Cold Calling vs Warm Calling: What's the Difference? (And How to Do Both)
You've heard it before…cold calling is dead. Long live eCommerce, social selling, and all the other newfangled ideas the kids are buzzing about these days.
Except, the stats don't back that up. In fact, 75 percent of buyers are still willing to accept cold sales calls and make appointments based on those incoming calls. Maybe that's why the majority of successful salespeople still make them.
The key to cold calls is to set yourself up for success by warm calling rather than relying entirely on calling ice-cold prospects.
Keep reading to learn more about cold calling (i.e., talking to people without prior contact,) how it differs from warm calling (i.e., talking to people with prior contact,) the differences between the two types of calls, and how to find success with each strategy. Let's get started!
What is Cold Calling?
Cold calling is a sales prospecting strategy where sales professionals call prospects who have never interacted with the brand in the past.
Much like cold emailing, it's about reaching out to people who might want to buy the products or services you sell but haven't shown interest. Maybe they're in the right location and industry but don't know about your organization.
Sales reps usually start with a list of pre-qualified phone numbers and start making calls. Once they get a potential customer on the line, the rep delivers a quick sales pitch to explain the reason for the call and ask questions to better understand what the prospect needs.
The goal of most cold sales calls is not to make sales. The goal is to learn about prospects and schedule follow-up appointments if there's mutual interest. Once a sales rep makes it past the first call, they can pitch their products or services in earnest.
Cold Calling Challenges
Cold calling is a viable strategy that sales teams have successfully used for decades. But that doesn't mean it's free of challenges. Here are a few common ones:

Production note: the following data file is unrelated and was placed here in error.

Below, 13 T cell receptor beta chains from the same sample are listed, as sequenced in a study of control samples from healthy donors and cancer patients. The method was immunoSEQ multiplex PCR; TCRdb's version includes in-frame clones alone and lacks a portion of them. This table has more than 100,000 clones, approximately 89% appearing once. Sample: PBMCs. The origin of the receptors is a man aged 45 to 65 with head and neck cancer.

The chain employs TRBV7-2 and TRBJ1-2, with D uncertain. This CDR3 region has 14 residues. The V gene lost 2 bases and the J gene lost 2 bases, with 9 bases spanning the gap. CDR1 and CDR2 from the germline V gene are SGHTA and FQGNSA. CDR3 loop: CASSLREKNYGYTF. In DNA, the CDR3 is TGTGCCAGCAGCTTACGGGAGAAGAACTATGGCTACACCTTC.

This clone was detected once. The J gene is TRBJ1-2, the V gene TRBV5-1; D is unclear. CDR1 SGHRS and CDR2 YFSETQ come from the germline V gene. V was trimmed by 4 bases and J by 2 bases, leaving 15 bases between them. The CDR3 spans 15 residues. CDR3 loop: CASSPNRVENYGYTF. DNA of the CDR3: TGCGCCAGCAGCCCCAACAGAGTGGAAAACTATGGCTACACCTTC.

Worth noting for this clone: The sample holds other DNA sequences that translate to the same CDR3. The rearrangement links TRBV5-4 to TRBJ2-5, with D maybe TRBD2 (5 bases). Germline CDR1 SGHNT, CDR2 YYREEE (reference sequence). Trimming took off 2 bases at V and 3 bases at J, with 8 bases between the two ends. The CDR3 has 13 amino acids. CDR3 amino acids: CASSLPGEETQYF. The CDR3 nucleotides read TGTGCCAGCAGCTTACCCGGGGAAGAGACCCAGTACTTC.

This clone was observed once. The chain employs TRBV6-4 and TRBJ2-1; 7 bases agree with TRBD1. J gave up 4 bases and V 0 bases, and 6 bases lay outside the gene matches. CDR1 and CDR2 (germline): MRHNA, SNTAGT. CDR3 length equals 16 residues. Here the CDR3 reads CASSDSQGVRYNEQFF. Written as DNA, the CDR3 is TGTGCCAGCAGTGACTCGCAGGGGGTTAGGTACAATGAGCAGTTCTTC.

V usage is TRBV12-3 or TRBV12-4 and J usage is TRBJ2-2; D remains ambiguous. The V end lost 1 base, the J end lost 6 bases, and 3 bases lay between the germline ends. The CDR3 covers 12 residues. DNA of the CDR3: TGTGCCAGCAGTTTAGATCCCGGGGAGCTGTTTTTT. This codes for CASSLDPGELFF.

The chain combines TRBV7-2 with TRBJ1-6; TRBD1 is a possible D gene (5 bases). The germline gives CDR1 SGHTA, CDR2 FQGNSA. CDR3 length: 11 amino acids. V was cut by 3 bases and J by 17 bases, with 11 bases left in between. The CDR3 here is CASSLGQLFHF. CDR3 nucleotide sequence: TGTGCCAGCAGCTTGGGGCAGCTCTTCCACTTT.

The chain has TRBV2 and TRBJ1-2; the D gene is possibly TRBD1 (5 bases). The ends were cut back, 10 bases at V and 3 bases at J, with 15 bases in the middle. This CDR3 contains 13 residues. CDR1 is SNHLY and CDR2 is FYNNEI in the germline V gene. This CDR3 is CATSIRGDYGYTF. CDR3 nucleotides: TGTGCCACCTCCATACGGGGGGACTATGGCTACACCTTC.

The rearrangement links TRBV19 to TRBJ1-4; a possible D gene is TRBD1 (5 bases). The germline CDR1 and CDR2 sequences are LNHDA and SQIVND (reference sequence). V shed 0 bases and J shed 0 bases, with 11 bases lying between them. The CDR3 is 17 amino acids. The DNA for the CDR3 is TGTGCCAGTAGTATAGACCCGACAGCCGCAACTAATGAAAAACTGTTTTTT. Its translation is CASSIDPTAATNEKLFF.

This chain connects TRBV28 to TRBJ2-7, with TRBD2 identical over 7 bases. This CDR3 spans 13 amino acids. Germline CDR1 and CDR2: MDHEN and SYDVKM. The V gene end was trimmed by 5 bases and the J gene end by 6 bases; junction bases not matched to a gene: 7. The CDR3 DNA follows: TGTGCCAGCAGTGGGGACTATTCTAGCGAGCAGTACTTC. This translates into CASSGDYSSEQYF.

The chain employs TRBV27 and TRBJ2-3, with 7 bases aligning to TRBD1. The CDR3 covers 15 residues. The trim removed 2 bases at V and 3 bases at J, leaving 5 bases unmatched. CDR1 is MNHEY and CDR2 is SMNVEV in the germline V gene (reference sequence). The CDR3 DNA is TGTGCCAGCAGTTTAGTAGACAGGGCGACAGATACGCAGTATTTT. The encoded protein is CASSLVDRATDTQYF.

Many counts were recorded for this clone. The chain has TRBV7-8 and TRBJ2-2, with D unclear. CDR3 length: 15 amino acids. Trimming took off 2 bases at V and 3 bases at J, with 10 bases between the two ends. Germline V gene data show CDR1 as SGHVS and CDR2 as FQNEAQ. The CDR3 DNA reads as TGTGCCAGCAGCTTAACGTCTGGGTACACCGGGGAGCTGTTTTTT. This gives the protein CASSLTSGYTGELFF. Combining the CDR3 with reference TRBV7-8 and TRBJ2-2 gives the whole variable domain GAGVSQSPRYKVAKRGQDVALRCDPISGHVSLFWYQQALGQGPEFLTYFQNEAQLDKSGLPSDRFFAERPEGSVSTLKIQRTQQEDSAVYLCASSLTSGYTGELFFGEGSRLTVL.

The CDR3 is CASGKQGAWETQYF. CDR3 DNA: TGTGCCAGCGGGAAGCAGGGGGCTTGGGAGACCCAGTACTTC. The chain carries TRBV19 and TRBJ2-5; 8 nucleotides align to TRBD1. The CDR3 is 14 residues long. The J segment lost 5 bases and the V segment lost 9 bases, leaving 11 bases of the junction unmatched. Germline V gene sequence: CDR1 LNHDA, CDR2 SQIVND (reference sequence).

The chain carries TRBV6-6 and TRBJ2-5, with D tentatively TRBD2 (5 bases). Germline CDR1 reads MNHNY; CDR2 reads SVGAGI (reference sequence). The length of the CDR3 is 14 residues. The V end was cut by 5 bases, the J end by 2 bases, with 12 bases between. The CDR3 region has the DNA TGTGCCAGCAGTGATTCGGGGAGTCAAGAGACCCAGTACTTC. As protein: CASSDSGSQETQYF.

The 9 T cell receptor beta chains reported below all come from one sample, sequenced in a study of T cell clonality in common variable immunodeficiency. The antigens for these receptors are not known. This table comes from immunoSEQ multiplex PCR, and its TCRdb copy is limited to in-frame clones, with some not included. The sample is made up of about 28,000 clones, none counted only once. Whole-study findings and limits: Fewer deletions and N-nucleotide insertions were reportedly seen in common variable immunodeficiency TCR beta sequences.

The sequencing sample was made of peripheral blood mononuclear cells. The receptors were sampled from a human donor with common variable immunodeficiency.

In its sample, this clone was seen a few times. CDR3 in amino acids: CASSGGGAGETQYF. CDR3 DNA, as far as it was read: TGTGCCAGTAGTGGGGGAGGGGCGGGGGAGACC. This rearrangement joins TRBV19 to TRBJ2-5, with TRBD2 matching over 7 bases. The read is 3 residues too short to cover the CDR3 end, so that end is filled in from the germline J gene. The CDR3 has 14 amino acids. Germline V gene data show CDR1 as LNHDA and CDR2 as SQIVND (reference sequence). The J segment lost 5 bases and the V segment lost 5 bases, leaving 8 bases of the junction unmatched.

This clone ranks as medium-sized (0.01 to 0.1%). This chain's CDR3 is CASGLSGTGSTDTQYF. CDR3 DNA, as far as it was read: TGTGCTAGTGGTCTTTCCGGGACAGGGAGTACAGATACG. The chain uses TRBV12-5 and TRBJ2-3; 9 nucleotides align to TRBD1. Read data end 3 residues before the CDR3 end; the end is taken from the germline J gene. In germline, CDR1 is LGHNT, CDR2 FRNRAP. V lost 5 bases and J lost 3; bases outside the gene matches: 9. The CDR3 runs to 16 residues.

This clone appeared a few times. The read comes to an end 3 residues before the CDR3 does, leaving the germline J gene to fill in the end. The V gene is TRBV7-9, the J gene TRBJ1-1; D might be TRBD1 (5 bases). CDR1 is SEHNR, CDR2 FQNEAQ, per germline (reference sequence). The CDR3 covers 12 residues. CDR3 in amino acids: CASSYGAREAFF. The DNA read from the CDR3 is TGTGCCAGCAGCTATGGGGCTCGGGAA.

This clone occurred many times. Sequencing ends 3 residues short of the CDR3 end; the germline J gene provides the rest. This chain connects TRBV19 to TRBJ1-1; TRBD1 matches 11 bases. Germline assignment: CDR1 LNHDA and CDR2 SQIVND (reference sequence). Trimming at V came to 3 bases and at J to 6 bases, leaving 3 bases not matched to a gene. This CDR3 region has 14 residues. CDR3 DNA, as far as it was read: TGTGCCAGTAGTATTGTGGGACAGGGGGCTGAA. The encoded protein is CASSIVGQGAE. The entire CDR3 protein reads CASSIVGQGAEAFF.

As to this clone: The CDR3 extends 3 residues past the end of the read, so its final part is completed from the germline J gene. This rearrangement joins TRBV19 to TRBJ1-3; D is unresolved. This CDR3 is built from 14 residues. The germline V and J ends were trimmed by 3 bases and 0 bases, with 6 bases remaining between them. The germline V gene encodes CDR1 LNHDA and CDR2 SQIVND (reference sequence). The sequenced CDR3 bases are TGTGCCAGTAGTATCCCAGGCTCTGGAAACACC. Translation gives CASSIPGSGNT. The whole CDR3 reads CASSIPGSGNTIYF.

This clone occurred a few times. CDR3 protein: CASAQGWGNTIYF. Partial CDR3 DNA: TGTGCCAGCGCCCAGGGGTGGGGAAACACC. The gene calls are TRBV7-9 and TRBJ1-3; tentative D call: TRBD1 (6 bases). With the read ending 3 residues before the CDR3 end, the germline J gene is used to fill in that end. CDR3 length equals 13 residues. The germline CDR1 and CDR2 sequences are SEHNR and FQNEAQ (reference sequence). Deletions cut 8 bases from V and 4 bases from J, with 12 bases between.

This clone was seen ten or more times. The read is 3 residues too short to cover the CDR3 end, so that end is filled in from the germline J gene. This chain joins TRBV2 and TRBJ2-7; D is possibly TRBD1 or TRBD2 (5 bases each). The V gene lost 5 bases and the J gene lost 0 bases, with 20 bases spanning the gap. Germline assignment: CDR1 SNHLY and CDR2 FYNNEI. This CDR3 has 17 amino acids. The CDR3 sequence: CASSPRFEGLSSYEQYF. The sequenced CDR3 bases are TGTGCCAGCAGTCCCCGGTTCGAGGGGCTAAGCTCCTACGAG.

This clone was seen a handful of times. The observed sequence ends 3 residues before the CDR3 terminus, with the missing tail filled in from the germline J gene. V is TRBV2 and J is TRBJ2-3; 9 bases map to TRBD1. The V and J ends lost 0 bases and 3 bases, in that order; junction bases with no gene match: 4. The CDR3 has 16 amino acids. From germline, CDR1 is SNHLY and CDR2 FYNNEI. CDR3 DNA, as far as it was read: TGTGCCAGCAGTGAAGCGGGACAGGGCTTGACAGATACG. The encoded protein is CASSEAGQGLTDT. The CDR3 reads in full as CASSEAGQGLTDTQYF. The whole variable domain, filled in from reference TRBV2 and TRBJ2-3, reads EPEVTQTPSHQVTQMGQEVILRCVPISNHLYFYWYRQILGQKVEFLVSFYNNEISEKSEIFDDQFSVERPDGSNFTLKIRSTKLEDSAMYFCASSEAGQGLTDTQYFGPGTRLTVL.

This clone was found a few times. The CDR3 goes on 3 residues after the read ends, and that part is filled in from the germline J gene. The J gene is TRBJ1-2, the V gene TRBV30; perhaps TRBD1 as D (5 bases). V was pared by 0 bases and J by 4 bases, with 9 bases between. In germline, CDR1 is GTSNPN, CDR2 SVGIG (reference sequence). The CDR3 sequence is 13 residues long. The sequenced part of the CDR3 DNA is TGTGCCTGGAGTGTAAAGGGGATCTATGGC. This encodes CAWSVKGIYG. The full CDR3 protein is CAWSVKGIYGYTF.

- Misconceptions: Cold calling is a form of telemarketing, which gets a bad rap. Because of this, people have misconceptions about this sales tactic. Some think it's illegal. Others assume it's the same thing as "robocalling." Neither of these are true, but it can be hard to convince people otherwise!
- Getting Past Gatekeepers: Just because you dial the CEO of a company doesn't mean you'll get to talk to them. Top decision-makers often have gatekeepers screen their calls. To excel with cold calling, you’ll need to navigate around these gatekeepers so you can actually talk to someone with purchasing power.
- Time and Expense: According to Gartner, it takes 22.5 cold calls to have one meaningful conversation. In other words, it takes a lot of effort to succeed with cold calling. And that kind of effort isn’t free.
It’s also worth mentioning that most sales reps hate cold calling. Forcing them to complete this activity daily—especially without SDRs, cold calling scripts, or other resources that make their lives easier—may result in a higher-than-average staff turnover rate.
Clearly, cold calling has its issues–which you can avoid by deploying warm calling strategies instead.
Let's talk more about that.
What is Warm Calling?
The process might look something like this:
Company ABC publishes multiple SEO-optimized blog posts a month. Customer XYZ finds one of these posts through Google, enjoys reading it, and signs up for Company ABC's email newsletter.
They’re interested–at least a little.
Next, a sales rep for Company ABC sees the new email address, researches the lead on LinkedIn (yay for social selling!), and decides to reach out. During the phone call, the rep gets to know the lead and asks if they're interested in making a purchase.
A small shift, but it can make a huge impact on conversions.
There are several different kinds of warm leads, and they tend to convert at different rates.
- Lukewarm leads have heard of your company, but haven't shown much interest in your products. They might have seen an ad or visited your site.